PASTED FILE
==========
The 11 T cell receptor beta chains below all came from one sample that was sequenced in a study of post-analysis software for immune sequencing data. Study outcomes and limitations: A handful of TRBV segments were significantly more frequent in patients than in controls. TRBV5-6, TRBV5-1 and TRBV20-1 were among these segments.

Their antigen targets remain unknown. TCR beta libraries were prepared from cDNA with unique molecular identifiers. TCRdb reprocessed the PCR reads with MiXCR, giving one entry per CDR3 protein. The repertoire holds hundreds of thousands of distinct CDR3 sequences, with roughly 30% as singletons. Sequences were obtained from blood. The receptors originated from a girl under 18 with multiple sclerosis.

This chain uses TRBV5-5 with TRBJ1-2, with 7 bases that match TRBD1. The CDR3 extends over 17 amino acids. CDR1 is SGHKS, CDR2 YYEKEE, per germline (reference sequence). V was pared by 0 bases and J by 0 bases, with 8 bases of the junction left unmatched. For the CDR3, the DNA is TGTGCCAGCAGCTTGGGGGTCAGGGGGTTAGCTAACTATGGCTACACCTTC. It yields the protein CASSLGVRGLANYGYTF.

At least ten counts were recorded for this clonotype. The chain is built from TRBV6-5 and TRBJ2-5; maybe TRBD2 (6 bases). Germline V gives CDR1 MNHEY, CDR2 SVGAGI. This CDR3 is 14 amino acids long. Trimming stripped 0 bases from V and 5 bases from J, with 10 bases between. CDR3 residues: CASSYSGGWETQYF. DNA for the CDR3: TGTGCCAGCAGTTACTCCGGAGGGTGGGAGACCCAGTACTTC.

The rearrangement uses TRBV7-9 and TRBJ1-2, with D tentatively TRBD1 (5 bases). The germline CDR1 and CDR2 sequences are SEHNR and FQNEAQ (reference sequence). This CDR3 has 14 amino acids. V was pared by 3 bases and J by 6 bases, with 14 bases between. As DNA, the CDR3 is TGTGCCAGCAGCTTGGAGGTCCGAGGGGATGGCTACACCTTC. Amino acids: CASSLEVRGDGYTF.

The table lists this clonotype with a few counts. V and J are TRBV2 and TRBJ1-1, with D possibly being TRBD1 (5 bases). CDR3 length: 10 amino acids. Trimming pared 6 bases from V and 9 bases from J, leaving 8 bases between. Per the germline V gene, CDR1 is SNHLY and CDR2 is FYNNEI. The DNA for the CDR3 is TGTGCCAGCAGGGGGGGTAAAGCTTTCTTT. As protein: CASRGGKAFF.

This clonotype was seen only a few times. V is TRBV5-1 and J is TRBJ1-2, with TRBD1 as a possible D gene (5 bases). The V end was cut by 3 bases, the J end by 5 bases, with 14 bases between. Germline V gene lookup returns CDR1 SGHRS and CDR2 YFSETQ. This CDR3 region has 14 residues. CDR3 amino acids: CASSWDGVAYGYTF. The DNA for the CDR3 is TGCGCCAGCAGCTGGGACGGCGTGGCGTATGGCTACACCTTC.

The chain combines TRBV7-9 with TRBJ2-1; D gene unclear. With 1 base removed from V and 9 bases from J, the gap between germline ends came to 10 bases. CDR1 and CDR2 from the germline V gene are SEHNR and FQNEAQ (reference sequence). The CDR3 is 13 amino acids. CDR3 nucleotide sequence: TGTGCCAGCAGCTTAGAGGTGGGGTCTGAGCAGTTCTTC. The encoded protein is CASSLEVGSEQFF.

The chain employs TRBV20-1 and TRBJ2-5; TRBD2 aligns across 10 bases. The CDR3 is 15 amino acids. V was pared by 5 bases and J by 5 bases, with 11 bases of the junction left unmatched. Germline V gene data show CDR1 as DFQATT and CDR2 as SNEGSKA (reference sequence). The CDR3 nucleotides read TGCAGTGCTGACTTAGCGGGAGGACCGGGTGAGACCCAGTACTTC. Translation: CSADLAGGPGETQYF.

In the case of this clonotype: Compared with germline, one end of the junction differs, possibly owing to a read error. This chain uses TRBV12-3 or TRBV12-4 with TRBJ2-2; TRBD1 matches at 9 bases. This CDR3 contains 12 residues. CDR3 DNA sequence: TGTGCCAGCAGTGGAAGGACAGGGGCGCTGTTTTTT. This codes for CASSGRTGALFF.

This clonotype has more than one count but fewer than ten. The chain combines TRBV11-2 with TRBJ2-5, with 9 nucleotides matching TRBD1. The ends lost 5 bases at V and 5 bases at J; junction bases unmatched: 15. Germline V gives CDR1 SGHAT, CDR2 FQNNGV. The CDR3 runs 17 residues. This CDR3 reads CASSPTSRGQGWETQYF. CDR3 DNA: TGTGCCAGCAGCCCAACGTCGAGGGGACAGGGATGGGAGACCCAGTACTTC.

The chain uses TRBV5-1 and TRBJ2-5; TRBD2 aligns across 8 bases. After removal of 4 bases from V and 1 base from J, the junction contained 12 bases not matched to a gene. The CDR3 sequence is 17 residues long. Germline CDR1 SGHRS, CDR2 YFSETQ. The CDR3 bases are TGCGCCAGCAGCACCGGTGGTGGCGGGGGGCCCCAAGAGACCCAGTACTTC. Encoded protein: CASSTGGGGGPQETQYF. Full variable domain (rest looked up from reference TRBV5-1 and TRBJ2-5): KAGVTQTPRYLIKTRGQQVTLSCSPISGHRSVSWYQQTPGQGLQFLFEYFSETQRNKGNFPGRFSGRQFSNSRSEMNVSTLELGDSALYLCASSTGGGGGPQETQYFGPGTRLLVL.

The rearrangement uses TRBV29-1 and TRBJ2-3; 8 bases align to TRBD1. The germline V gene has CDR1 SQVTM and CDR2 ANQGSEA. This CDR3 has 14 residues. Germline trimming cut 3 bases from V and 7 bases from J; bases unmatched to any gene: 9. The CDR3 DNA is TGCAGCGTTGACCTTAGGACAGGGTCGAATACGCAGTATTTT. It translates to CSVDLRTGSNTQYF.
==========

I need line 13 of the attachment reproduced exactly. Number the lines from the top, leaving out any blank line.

The rearrangement uses TRBV29-1 and TRBJ2-3; 8 bases align to TRBD1. The germline V gene has CDR1 SQVTM and CDR2 ANQGSEA. This CDR3 has 14 residues. Germline trimming cut 3 bases from V and 7 bases from J; bases unmatched to any gene: 9. The CDR3 DNA is TGCAGCGTTGACCTTAGGACAGGGTCGAATACGCAGTATTTT. It translates to CSVDLRTGSNTQYF.